“Haven’t you heard Mr. Beckett? The world is coming to an end.”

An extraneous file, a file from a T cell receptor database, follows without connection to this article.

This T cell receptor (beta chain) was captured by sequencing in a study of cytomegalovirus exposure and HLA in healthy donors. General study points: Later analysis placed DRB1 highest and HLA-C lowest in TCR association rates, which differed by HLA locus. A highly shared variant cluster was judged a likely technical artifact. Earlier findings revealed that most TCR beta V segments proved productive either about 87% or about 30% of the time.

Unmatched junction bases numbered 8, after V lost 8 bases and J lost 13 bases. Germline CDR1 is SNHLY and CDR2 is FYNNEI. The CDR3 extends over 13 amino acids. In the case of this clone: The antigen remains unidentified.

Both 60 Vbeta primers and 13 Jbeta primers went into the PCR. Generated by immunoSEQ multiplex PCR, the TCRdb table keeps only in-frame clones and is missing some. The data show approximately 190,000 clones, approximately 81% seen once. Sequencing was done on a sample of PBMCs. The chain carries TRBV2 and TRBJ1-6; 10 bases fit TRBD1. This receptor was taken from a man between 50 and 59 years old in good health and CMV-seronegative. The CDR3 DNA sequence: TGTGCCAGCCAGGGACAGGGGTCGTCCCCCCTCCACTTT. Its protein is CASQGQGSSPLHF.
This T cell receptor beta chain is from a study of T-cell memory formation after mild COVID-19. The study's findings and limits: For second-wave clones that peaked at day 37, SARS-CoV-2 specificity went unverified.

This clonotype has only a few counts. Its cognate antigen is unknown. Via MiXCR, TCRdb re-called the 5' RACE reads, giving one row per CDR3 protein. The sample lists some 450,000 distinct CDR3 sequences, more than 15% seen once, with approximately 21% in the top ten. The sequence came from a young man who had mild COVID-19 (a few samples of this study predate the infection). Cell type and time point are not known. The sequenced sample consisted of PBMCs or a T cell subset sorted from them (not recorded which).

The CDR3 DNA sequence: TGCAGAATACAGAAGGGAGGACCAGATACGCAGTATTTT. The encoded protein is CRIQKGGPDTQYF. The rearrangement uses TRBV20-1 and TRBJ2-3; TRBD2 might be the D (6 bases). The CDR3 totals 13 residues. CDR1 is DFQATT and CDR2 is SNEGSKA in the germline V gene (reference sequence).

Ever since viewing ‘Pan’s Labyrinth’, the name of Guillermo del Toro has conjured up images of nightmares turned into myth, eloquently retold in the nonverbal language of filmmaking. Del Toro’s Hellboy films, in turn, added humor to his occultist vision of humanity and its pretenses toward civilization. In the case of ‘Pacific Rim’, del Toro takes on the daunting task of making the Kaiju genre his own. In which case, the monsters of ‘Pacific Rim’ are compelled to be measured against such legendary figures as Godzilla, Gamera, and Mothra, creatures of mysterious origin, yet clearly children of the Atomic Age, complete with memorable personalities. Del Toro’s monsters, although artfully designed, are merely rampaging behemoths, targets in a multimillion dollar video game of a movie, in which a host of giant robots called Jaegers take turns doing battle with their Cloverfield-esque nemeses. While the battle scenes can be entertaining, largely due to their epic scale, the characters are relentlessly two-dimensional, relying heavily on a cacophony of arrogant American and Australian jocks. Supporting characters tend to just stand around as scenery, scarcely uttering any dialog, let alone doing anything critical to the plot. How on earth much of the story can take place in Hong Kong with no significant Chinese characters is incomprehensible. As for the one female main character, Mako Mori, she’s played more as a stereotypical “China doll”/”dutiful daughter” than as the soldier she’s supposed to be. Perhaps because the movie depends almost exclusively on special effects, the minimal storyline is overwhelmed by monstrous roars, crashes, and explosions. Also, I don’t want to fail to mention that although I liked the imaginative display of kaiju, no two looked alike, the Jaegers seemed too derivative of Transformers and Neon Genesis Evangelion. In fact, speaking of derivation, the latter third of the movie is little more than a noise-fest, similar to Transformers 2. Also, I didn’t think any of the attempts at humor paid off. I couldn’t even make myself grin at any of the jokes. And if you find Newton and Gottlieb appealing or, heaven forbid, funny, then you’re a much more generous person than I’ll ever be. So, in the end, while I can honestly admit to being occasionally entertained, the overall experience was a bit disappointing, especially coming from a director with such a copious amount of talent.

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